Next month, Jennifer Vanilla — the alter ego of New York-based performance artist Becca Kauffman — is releasing their debut album, Castle In The Sky. It includes the previously shared ‘Body Music’ and ‘Take Me For A Ride,’ and now Kauffman is putting out another single, an enticing, svelte, sinister earworm called ‘Humility’s Disease.’ Its Luca Venter-directed music video introduces another alter ego: Johnnifer Vanillo, a devilish figure plagued by two angels. Here’s Jennifer Vanilla’s statement: “Have you ever worried that there was something truly and absolutely wrong with you, deep down inside and from every possible angle? Sat on a secret feeling that you were an unlovable monster, a massive disappointment to the world, utterly rotten at your core? Feared that your instincts were completely fucked, that your anger made you evil, that your mind was an inhospitable trap you would never escape, that your own body would never do, that you ought to be ashamed of yourself, that the world wasn’t meant for you? Don’t be so humble! Johnnifer Vanillo is here to talk you out of it all. Johnnifer Vanillo is my alter ego’s alter ego— Jennifer Vanilla with the skin off, on the verge of spontaneous combustion due to intense internal friction. Toxic sludge is bubbling up, the guck stuck under the surface of the burning nether regions we condemn. Their monologue is an eruption, a confrontation, a coach’s pep talk to let the ego sing— if only to quell the inflammation and then settle into a balanced peace. In this world, the edges around “good” and “evil” dissolve into a puddle of damp, sputtering flames, angels and devil-figure swirling the elements of their supposedly oppositional poles into a perverse reworking of whatever you thought right and wrong ever were. There’s nothing wrong with humility— it’s just that too much of it can destroy you like a disease.” [via Stereogum]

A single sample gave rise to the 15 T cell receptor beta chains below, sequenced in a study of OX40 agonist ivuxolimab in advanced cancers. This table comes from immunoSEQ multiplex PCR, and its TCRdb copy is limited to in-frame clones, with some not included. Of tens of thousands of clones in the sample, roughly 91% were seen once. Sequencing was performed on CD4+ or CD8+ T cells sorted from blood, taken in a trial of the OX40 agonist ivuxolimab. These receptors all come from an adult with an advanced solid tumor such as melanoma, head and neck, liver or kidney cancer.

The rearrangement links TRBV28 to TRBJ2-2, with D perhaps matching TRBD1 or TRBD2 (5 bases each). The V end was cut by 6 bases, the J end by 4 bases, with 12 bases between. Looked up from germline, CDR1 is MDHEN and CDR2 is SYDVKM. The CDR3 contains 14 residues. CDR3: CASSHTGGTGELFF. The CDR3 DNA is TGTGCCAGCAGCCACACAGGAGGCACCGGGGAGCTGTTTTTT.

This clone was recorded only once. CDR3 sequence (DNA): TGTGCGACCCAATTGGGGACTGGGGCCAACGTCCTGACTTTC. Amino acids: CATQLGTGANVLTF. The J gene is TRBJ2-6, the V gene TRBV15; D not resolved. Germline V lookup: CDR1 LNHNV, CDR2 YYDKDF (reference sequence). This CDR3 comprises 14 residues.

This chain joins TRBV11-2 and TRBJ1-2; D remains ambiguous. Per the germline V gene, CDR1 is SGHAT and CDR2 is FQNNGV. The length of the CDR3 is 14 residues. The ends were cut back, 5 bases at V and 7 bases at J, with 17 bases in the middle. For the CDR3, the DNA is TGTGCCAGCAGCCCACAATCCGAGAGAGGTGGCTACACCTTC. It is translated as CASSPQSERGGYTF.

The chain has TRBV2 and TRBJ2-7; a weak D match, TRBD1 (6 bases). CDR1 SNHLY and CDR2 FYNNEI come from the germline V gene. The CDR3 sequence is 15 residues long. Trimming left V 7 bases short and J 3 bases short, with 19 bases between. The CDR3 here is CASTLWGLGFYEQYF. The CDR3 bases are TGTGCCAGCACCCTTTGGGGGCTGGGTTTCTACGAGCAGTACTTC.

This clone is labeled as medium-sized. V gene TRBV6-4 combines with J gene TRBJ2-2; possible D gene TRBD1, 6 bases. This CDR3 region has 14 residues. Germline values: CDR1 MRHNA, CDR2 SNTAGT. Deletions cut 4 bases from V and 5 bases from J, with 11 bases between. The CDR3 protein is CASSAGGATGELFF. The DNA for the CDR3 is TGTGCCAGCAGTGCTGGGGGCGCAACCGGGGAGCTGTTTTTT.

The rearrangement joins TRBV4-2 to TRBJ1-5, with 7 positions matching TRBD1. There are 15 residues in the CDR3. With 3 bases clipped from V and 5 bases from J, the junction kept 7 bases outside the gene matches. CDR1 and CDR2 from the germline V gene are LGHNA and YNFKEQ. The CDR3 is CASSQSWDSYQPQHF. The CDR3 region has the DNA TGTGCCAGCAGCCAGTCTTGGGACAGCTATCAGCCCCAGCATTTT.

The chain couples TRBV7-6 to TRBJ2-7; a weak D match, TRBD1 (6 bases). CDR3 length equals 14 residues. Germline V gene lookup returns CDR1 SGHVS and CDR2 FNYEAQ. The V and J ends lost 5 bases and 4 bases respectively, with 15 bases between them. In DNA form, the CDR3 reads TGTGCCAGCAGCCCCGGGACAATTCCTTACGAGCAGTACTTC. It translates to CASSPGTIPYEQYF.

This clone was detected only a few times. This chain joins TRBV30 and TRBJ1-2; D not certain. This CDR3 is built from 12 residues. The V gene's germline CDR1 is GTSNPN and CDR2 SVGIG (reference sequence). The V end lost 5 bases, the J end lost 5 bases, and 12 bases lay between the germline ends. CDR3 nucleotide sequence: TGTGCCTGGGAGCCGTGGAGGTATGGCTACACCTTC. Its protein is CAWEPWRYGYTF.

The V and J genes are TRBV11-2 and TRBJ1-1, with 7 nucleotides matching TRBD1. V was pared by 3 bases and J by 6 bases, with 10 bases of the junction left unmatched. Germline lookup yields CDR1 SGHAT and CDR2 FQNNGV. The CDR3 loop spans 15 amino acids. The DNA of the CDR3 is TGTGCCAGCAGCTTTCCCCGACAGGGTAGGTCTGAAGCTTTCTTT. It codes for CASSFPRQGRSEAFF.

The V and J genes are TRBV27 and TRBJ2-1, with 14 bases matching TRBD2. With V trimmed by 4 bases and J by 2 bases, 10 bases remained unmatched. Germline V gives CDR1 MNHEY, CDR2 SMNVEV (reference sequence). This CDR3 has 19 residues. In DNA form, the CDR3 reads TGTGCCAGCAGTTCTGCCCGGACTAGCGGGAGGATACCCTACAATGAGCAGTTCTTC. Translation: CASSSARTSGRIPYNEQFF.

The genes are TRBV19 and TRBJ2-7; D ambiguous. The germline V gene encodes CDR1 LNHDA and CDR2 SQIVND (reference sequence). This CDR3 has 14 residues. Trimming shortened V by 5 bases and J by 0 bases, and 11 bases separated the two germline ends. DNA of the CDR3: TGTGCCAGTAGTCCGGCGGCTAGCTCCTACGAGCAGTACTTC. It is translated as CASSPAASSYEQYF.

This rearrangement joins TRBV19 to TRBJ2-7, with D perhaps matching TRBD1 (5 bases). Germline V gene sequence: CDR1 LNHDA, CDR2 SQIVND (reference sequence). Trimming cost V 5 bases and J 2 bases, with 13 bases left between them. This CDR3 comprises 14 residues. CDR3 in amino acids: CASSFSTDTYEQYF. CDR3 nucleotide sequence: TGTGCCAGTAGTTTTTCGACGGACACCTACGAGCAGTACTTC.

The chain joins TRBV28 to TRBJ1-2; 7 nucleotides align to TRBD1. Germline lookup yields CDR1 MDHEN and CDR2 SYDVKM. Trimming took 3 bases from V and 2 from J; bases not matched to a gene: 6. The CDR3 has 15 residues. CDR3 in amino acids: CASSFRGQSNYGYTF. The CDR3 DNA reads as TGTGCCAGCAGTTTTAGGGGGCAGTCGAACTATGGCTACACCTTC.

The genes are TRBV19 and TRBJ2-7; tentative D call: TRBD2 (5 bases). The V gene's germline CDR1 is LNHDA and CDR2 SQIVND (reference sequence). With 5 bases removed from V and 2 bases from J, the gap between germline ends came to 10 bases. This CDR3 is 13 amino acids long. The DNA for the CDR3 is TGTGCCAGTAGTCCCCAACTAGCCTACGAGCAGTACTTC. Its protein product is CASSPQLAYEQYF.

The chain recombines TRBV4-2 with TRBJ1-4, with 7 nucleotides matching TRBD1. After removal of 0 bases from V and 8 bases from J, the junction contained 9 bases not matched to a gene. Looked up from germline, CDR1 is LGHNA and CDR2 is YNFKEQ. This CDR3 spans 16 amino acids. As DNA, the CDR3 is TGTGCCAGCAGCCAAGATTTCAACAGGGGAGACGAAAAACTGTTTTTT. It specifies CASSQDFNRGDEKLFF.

DYLAN shares her anticipated new single ‘Girl Of Your Dreams’, her first release for Island Records UK/Republic Records. The track arrives alongside a new video, co-directed by Dylan and Carla Dauden. ‘Girl Of Your Dreams’ is a headrush of spiky energy that sits somewhere between pop perfection and a classic stadium rocker. The track is defined by a reckless sense of momentum, seamlessly merging alt-rock and pop sensibilities to create a sound that is unmistakably Dylan. Honed into its current form by months on the road, it is the product of a popstar who truly understands the power of live performance. “’Girl of Your Dreams’ is very simple and straight to the point.” notes Dylan. “The day I wrote it, I was feeling a lot of frustration towards someone who sadly had absolutely no interest in me. Ultimately, they hadn’t done anything wrong, so instead of writing a “screw you” song, I wrote a “want me!” song.